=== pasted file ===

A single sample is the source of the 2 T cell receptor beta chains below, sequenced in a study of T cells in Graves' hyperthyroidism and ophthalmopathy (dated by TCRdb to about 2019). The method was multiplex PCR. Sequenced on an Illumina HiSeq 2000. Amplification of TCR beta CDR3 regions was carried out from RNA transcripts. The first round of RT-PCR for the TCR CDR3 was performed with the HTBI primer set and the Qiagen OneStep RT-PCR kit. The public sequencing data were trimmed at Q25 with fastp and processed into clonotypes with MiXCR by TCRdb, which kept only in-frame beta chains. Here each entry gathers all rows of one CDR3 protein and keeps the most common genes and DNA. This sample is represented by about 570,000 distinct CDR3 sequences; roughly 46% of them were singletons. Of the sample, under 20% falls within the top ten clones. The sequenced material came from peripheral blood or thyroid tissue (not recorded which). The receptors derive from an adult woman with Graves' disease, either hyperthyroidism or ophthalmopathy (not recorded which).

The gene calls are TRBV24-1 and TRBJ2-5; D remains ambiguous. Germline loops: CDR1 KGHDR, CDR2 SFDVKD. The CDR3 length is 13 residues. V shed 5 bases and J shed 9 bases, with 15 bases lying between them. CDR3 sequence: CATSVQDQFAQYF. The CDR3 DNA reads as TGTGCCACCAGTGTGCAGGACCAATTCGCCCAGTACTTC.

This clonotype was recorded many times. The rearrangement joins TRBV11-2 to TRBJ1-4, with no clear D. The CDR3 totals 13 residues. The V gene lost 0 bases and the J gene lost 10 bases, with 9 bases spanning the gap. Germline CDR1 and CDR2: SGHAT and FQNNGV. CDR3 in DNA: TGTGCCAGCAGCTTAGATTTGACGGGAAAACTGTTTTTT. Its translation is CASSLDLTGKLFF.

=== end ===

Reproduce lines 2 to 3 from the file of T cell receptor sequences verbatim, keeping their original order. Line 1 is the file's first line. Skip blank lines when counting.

The gene calls are TRBV24-1 and TRBJ2-5; D remains ambiguous. Germline loops: CDR1 KGHDR, CDR2 SFDVKD. The CDR3 length is 13 residues. V shed 5 bases and J shed 9 bases, with 15 bases lying between them. CDR3 sequence: CATSVQDQFAQYF. The CDR3 DNA reads as TGTGCCACCAGTGTGCAGGACCAATTCGCCCAGTACTTC.

This clonotype was recorded many times. The rearrangement joins TRBV11-2 to TRBJ1-4, with no clear D. The CDR3 totals 13 residues. The V gene lost 0 bases and the J gene lost 10 bases, with 9 bases spanning the gap. Germline CDR1 and CDR2: SGHAT and FQNNGV. CDR3 in DNA: TGTGCCAGCAGCTTAGATTTGACGGGAAAACTGTTTTTT. Its translation is CASSLDLTGKLFF.